Belarusian authorities prompted to apply efforts to boost public interest in elections
The Belarusian authorities have not yet formulated the key messages for Lukashenka’s election campaign, which would have mobilised the population to support the incumbent president. In order to boost voter’s interest in the elections, the Belarusian state print and electronic media’s coverage of the early stages of the election campaign has been neutral, including campaigning by alternative candidates. Nevertheless, the authorities are prepared to take harsh actions against opponents who may attempt to mobilize president’s opponents beyond the election campaign.
In a video address on www.vybory2015.by Central Election Commission Head Lidia Yermoshina said that the initiative group for nominating Alexander Lukashenka as a candidate in the 2015 presidential elections had already collected 100,000 signatures needed for his registration.
Candidate Lukashenka has not yet presented the final version of his election programme. As a rule, President Lukashenka voices major theses for the next five-year programme at the All-Belarus People’s Assembly, which takes place two-three weeks before the presidential elections – during the campaigning stage of the campaign.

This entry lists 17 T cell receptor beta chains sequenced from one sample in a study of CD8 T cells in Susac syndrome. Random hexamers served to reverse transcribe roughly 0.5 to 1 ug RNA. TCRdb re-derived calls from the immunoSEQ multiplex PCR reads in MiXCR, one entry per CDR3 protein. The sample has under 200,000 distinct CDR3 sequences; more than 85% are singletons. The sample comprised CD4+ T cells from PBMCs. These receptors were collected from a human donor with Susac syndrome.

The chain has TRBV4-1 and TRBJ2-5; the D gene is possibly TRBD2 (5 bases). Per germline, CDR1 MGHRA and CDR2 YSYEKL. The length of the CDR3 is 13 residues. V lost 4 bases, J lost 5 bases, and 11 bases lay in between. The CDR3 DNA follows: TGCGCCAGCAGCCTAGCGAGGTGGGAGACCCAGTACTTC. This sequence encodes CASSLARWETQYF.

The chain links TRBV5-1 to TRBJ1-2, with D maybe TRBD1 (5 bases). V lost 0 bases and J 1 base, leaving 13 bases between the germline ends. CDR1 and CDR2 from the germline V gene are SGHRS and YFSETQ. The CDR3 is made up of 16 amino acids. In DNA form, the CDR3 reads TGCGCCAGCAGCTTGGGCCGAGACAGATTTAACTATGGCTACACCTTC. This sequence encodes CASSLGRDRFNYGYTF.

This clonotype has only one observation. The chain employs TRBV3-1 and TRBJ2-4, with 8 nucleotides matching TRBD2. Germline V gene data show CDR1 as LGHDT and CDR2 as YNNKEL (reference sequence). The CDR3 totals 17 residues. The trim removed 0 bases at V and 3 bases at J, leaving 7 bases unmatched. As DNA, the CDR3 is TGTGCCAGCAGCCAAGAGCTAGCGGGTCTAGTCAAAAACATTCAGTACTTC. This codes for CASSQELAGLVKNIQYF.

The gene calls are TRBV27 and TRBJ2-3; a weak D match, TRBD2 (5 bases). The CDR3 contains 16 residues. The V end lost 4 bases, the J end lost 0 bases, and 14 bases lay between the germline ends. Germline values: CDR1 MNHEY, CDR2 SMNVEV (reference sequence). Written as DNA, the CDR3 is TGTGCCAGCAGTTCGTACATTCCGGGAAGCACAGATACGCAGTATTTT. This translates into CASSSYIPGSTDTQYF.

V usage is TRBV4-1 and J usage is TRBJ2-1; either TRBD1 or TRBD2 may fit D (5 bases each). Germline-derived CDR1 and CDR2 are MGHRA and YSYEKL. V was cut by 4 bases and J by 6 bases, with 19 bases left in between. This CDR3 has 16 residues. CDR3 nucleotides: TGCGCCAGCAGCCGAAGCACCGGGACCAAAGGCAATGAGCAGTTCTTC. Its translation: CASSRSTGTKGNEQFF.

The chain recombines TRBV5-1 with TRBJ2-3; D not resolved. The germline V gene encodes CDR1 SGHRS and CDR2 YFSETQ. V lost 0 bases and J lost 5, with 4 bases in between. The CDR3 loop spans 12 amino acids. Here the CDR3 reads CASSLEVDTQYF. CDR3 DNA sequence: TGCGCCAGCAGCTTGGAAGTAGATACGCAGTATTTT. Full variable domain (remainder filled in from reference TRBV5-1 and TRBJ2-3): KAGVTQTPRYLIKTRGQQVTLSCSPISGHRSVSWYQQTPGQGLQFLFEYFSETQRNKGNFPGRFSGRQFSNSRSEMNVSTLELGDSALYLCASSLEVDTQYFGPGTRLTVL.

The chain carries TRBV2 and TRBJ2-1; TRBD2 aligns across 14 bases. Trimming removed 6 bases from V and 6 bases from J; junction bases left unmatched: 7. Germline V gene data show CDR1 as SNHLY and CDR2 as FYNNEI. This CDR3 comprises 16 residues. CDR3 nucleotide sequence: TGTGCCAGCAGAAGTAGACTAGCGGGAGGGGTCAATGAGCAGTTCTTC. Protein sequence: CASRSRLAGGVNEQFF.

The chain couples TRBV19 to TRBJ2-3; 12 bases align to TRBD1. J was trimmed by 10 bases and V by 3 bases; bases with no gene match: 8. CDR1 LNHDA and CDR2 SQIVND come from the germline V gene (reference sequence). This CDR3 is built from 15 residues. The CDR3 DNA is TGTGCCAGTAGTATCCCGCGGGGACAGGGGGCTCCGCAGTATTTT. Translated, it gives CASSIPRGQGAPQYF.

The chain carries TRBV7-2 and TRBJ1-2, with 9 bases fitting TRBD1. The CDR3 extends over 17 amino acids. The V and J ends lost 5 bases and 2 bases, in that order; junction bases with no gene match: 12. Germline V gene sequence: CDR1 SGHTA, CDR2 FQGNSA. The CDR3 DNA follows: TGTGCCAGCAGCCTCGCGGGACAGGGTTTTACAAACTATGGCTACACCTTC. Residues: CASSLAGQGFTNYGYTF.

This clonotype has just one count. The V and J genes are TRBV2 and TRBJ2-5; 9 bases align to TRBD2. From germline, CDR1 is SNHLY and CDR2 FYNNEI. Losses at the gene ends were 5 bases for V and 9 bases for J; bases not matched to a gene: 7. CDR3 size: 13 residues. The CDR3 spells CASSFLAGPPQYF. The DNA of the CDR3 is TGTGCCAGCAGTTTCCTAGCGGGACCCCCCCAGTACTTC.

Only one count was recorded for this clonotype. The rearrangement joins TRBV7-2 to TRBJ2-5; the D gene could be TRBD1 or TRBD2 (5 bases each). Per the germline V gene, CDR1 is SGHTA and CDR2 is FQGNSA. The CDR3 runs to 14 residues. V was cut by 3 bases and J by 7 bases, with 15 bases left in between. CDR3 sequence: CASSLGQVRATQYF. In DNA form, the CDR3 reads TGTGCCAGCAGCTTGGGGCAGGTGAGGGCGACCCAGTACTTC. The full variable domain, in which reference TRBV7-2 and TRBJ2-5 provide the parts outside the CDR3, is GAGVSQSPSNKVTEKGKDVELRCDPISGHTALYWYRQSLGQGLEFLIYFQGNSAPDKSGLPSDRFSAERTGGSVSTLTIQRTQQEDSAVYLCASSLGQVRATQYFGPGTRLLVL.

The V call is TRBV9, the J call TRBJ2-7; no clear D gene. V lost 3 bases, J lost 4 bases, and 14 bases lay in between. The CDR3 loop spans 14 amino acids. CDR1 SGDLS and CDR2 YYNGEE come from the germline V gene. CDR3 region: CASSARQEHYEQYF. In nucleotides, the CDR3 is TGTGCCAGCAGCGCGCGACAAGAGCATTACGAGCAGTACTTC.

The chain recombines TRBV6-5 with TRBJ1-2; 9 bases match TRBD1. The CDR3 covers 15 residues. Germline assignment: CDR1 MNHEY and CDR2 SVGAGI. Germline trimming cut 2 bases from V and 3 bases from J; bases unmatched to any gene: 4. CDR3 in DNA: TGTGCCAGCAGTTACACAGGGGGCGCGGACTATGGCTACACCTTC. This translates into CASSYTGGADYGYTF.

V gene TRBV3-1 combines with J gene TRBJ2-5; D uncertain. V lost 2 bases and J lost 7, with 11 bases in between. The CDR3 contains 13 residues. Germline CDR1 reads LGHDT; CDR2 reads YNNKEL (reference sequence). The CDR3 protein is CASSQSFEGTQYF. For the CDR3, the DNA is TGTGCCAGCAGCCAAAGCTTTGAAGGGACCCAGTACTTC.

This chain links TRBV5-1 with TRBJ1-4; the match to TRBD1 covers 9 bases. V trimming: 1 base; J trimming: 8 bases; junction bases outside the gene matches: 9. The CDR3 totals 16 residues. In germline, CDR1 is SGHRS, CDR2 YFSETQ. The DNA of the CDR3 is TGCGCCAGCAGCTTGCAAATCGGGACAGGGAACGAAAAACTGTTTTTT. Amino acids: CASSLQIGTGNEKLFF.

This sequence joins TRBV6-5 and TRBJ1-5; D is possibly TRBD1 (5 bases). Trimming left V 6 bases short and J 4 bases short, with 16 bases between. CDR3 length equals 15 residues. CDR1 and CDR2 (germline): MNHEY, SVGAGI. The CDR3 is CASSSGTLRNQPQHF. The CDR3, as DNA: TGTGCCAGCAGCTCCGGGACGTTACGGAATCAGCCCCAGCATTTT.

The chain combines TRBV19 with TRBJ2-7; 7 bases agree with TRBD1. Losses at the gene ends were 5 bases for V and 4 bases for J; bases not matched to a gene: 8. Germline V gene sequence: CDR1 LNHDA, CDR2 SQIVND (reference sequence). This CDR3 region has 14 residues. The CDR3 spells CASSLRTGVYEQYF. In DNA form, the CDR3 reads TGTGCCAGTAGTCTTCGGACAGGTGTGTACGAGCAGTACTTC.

During the previous election campaign, the president’s focus was on social and economic development and on improving people’s well-being. The authorities offered voters some material benefits (such as higher incomes) in exchange for loyalty and low profile participation in the political life of the state.
Interestingly, Lukashenka has started the 2015 election campaign with a slogan, which he has borrowed from the opposition: “For the future of independent Belarus”. For instance, a few months before the start of the presidential campaign, “Tell the Truth!” former leader Uladzimir Nyaklyaeu launched a social movement “For the Statehood and the Independence of Belarus”, as well, the opposition has long talked about the threat to Belarus’ sovereignty from the Kremlin. That said, Lukashenka’s initiative group head, Trade Unions Federation Chairman Mikhail Orda, recently talked about people’s demand for a strong leader amid growing external threats related to tense situation in the region and the conflict in Ukraine: “Today, people are consolidating around a strong leader. People have already decided, and they know who to vote for”.
In turn, potential candidates from the opposition (Tatsiana Karatkevich from the "People’s Referendum”; Sergey Kalyakin, the “Fair World” party leader; and Anatoly Lebedko, United Civil Party leader) have attempted to seize the authorities’ rhetoric and presented their vision of further socio-economic development in their programmes.
The process of collecting signatures for alternative candidates’ nomination is quite challenging due to the holiday season and low activity of the population. The overall number of collected signatures to date is lower than during the 2006 and 2010 presidential campaigns.